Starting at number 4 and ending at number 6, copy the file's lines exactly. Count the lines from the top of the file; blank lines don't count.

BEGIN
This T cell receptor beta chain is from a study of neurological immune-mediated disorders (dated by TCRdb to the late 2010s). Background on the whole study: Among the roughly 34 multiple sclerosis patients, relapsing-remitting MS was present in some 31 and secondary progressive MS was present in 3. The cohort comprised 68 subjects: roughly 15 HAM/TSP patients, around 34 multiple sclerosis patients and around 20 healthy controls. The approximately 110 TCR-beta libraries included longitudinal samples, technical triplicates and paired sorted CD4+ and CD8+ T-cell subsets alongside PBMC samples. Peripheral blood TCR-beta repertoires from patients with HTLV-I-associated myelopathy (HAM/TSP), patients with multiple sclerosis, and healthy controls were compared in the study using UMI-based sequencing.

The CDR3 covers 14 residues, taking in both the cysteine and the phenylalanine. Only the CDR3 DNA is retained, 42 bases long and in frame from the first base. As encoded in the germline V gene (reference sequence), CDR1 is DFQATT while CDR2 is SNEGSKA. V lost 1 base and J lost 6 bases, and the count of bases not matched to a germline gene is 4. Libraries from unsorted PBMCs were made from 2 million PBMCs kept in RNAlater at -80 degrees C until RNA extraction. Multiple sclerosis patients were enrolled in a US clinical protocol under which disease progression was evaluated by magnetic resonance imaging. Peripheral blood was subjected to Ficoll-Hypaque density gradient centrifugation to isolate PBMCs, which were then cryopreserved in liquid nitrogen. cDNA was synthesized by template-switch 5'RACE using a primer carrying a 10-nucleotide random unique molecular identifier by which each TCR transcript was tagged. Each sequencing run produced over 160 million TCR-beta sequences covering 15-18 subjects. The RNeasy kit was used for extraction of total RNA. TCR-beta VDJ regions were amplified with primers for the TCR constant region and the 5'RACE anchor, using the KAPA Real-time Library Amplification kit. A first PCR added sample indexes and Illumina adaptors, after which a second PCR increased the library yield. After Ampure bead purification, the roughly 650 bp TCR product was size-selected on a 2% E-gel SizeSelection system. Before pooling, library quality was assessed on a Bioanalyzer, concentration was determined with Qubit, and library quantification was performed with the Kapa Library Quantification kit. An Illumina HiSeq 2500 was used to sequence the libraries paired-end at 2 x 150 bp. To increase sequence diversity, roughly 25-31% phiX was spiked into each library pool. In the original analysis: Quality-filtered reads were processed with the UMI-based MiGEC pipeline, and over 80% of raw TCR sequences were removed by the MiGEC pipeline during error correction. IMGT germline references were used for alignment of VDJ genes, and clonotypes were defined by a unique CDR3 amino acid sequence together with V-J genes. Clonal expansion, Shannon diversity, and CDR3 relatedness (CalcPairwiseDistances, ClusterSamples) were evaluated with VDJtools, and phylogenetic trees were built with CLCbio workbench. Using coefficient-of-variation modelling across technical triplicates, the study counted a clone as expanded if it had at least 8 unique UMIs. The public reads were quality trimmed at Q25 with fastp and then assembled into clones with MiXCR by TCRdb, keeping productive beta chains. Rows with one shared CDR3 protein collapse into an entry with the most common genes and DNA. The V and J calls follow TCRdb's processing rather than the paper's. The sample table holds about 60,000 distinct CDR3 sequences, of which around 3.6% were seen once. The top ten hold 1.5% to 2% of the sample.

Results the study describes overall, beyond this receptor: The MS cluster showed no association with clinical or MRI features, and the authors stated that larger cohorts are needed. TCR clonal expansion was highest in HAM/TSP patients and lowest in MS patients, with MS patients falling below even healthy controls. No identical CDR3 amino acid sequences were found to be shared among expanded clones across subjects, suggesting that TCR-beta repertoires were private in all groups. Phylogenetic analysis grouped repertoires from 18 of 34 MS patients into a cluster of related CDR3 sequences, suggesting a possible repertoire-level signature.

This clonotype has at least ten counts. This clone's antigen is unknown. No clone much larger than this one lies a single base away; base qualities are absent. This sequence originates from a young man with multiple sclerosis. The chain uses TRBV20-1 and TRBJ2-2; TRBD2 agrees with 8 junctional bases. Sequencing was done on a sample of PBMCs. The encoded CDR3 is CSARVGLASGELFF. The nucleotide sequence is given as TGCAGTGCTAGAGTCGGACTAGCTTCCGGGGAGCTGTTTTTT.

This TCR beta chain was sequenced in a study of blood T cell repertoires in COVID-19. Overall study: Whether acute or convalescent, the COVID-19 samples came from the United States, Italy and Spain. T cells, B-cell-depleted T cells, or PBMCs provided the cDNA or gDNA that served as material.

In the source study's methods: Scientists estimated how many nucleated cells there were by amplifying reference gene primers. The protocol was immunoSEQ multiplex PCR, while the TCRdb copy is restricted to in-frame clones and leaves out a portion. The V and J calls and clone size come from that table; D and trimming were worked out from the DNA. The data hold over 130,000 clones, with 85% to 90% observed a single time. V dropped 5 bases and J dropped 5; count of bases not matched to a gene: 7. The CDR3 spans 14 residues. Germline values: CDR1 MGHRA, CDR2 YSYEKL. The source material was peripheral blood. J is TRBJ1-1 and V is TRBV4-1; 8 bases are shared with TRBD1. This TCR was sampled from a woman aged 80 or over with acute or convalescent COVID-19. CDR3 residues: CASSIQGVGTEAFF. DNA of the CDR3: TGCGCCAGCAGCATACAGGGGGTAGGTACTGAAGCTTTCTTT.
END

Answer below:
This clonotype has at least ten counts. This clone's antigen is unknown. No clone much larger than this one lies a single base away; base qualities are absent. This sequence originates from a young man with multiple sclerosis. The chain uses TRBV20-1 and TRBJ2-2; TRBD2 agrees with 8 junctional bases. Sequencing was done on a sample of PBMCs. The encoded CDR3 is CSARVGLASGELFF. The nucleotide sequence is given as TGCAGTGCTAGAGTCGGACTAGCTTCCGGGGAGCTGTTTTTT.

This TCR beta chain was sequenced in a study of blood T cell repertoires in COVID-19. Overall study: Whether acute or convalescent, the COVID-19 samples came from the United States, Italy and Spain. T cells, B-cell-depleted T cells, or PBMCs provided the cDNA or gDNA that served as material.

In the source study's methods: Scientists estimated how many nucleated cells there were by amplifying reference gene primers. The protocol was immunoSEQ multiplex PCR, while the TCRdb copy is restricted to in-frame clones and leaves out a portion. The V and J calls and clone size come from that table; D and trimming were worked out from the DNA. The data hold over 130,000 clones, with 85% to 90% observed a single time. V dropped 5 bases and J dropped 5; count of bases not matched to a gene: 7. The CDR3 spans 14 residues. Germline values: CDR1 MGHRA, CDR2 YSYEKL. The source material was peripheral blood. J is TRBJ1-1 and V is TRBV4-1; 8 bases are shared with TRBD1. This TCR was sampled from a woman aged 80 or over with acute or convalescent COVID-19. CDR3 residues: CASSIQGVGTEAFF. DNA of the CDR3: TGCGCCAGCAGCATACAGGGGGTAGGTACTGAAGCTTTCTTT.